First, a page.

Performance of "Lady Jane Lumley, Iphigenia at Aulis (c. 1555)"

performed by The Rose Company, directed by Emma Rucastle
8.30 pm, Tuesday 9 July, 2013 at the Minghella Theatre, University of Reading

‘The Tragedie of Euripedes called Iphigeneia’ was first ‘translated out of Greake into Englisshe’ c.1555 not by a male classicist but ‘by Lady Jane Lumley’, as the title page of her script announces.

Lumley’s prose translation of the tragedy, where Iphigenia is to be sacrificed in Aulis so that the Greek ships can sail to Troy, emphasizes the heroine’s agency. Iphigenia transcends the arguments between her father (the Greek leader Agamemnon), and her mother Clytemnestra, declaring ‘I will offer my selfe willing to deathe, for my countrie’. At the same time, Lumley’s stark prose emphasizes Agamemnon’s cruelty and the raw pain of parting felt by the family. Her translation is daring in finding moments of dark comedy in the ludicrous situations faced by the protagonists. It also speaks out against a tradition of male, military valour, since Lumley’s Greek hero is Iphigenia.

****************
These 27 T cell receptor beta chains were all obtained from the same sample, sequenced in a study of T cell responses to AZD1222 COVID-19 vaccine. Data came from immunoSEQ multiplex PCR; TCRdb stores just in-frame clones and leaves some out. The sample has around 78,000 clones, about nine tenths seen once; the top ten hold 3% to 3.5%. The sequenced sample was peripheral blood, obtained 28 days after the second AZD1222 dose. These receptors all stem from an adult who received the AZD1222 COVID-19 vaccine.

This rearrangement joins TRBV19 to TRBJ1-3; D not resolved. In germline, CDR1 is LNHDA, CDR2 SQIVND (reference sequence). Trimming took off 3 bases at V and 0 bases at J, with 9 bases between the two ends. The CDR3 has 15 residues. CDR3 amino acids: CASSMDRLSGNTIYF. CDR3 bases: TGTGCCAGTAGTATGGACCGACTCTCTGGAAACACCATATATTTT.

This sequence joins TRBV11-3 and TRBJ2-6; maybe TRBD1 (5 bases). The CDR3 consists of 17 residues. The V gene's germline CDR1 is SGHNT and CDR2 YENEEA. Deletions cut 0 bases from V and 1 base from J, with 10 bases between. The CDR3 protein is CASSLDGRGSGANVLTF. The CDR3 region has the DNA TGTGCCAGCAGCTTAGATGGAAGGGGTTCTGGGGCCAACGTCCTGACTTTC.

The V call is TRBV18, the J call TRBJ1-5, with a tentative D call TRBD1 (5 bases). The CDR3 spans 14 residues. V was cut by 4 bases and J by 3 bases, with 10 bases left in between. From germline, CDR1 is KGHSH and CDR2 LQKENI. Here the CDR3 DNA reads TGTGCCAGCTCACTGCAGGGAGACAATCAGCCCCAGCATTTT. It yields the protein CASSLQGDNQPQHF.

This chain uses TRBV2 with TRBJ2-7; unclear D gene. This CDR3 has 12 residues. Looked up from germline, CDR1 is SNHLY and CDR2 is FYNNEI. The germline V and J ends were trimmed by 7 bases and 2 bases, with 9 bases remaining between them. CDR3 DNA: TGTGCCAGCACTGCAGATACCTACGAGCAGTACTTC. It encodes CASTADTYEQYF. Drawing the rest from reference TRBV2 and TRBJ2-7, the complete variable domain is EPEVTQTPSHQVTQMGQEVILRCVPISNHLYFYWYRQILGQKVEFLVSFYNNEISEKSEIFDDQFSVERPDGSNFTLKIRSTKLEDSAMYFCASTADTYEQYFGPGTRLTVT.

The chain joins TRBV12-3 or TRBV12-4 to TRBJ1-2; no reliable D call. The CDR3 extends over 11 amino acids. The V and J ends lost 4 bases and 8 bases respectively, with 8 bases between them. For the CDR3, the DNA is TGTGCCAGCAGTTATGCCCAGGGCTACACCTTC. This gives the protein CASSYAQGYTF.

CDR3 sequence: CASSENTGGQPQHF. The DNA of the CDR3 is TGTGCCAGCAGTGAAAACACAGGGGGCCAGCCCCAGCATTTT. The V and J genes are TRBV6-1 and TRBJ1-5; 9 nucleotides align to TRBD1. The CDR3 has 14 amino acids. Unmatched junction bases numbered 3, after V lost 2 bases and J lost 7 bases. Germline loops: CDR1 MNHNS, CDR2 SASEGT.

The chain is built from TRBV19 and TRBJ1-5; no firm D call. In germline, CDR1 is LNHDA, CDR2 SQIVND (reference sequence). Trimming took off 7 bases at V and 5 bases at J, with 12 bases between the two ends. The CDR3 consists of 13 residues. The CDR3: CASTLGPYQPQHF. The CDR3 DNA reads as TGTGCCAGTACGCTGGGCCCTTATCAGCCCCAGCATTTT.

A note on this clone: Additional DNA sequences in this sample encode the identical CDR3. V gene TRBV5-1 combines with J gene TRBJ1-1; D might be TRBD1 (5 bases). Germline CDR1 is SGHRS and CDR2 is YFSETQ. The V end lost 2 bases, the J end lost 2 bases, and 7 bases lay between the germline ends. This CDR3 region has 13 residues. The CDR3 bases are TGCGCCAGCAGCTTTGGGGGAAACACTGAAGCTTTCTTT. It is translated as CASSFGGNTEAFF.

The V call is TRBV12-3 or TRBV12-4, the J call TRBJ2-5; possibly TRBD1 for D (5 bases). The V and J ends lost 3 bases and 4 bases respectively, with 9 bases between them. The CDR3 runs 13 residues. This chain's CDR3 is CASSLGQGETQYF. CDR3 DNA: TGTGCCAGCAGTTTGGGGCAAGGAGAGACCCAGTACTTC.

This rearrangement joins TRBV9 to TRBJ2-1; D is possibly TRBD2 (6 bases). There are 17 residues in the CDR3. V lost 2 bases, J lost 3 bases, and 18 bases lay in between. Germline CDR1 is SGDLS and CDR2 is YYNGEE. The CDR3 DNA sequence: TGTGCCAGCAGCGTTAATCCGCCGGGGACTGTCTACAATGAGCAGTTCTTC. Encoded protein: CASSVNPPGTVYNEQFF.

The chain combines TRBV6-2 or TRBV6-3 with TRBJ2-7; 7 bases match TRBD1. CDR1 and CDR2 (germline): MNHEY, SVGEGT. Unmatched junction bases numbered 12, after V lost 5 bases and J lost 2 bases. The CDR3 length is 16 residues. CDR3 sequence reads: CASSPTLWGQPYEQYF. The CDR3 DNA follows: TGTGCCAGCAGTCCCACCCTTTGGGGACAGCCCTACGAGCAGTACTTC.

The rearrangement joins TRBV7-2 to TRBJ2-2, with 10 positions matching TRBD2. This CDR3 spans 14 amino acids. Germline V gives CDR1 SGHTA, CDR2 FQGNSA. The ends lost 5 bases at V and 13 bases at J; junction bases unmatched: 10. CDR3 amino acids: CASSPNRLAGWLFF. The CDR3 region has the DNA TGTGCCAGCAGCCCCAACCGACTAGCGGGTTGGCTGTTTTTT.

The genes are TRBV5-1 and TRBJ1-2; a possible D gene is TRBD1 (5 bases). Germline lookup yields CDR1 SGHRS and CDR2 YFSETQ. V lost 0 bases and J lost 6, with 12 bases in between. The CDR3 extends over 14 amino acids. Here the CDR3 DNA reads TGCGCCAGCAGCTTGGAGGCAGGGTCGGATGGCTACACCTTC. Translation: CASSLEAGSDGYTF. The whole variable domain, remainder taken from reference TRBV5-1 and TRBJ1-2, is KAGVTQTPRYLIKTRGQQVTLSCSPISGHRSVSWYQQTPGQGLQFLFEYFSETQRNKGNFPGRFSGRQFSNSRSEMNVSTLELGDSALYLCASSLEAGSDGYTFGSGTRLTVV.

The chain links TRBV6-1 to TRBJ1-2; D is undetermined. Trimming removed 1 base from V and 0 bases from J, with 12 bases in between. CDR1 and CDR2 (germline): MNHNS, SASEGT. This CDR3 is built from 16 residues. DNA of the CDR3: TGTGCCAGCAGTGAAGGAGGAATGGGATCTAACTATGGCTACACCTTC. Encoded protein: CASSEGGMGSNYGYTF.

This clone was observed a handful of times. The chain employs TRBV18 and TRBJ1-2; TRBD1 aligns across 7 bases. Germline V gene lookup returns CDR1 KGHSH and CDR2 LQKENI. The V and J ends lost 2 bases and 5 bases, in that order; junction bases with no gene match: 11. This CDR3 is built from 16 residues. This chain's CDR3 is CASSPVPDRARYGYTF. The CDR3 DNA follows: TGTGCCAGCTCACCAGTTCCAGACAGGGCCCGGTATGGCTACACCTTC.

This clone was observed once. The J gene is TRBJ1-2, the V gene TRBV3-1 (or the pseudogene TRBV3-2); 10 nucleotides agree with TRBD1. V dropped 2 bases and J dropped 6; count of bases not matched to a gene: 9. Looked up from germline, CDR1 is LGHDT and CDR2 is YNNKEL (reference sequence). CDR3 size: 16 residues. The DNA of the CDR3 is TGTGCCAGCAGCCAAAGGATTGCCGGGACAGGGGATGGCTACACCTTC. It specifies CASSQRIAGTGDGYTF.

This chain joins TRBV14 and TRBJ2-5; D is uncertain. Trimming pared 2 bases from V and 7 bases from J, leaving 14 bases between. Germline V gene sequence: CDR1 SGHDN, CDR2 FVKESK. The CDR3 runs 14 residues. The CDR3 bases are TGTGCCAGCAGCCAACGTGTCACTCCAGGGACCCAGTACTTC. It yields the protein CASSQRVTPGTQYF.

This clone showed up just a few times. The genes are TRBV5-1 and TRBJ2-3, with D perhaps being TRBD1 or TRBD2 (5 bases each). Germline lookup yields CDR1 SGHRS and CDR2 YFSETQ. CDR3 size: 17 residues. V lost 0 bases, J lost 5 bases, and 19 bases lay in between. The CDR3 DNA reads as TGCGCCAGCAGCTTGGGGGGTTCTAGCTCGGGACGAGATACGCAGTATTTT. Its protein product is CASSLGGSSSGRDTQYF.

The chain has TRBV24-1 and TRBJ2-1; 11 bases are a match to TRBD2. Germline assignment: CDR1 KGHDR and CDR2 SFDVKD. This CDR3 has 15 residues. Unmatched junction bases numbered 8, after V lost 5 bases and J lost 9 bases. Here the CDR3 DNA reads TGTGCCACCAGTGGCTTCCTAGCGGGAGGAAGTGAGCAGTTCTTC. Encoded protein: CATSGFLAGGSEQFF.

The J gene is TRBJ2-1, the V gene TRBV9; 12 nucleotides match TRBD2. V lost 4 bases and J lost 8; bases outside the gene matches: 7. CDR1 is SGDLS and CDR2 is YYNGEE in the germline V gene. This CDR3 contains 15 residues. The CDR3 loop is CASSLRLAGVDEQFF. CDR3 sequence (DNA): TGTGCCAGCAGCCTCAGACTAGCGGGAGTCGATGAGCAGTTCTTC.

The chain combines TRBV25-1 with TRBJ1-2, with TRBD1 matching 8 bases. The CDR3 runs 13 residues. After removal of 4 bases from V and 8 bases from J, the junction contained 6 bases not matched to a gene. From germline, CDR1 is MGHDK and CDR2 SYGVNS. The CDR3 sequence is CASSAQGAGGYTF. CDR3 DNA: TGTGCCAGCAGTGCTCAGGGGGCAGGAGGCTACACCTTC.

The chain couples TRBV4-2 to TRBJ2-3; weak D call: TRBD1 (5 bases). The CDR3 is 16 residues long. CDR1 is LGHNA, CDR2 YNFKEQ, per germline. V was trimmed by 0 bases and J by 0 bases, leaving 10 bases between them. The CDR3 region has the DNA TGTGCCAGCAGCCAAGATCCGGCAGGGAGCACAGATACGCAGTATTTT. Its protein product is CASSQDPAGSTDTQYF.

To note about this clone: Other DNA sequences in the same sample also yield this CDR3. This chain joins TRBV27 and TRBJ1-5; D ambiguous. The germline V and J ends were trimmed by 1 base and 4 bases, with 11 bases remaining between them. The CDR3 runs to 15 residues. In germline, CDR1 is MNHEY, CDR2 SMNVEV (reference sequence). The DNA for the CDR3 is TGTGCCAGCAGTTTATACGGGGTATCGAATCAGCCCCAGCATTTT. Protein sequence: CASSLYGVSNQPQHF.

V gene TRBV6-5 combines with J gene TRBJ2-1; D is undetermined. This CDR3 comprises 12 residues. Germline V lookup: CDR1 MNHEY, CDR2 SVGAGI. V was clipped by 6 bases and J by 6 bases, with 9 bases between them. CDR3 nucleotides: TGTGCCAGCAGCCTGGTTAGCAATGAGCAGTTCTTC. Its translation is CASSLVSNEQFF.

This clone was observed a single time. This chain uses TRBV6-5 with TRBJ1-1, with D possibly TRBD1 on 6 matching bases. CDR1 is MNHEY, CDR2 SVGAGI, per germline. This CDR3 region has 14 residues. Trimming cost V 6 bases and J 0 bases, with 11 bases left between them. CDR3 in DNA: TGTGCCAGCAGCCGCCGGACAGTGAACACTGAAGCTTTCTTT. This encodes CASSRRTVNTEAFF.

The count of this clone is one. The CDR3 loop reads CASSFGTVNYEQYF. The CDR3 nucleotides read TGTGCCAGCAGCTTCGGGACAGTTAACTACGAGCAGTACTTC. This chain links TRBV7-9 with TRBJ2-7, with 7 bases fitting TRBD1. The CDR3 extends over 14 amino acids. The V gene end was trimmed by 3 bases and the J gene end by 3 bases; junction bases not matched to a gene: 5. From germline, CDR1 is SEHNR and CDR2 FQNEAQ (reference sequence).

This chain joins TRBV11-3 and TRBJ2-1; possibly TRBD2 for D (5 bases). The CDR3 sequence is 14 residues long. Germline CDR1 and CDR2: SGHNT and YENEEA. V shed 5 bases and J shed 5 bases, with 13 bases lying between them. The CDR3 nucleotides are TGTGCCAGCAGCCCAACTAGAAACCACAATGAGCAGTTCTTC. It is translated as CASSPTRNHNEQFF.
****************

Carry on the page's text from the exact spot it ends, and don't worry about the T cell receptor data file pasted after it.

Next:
The Rose Company was established in 2013 out of the love of classic and historical performance texts and a belief in gender justice. This first production represents their commitment to bringing historical texts to contemporary life.
Tickets £5 on the door. To book a seat for the performance, email Jan Cox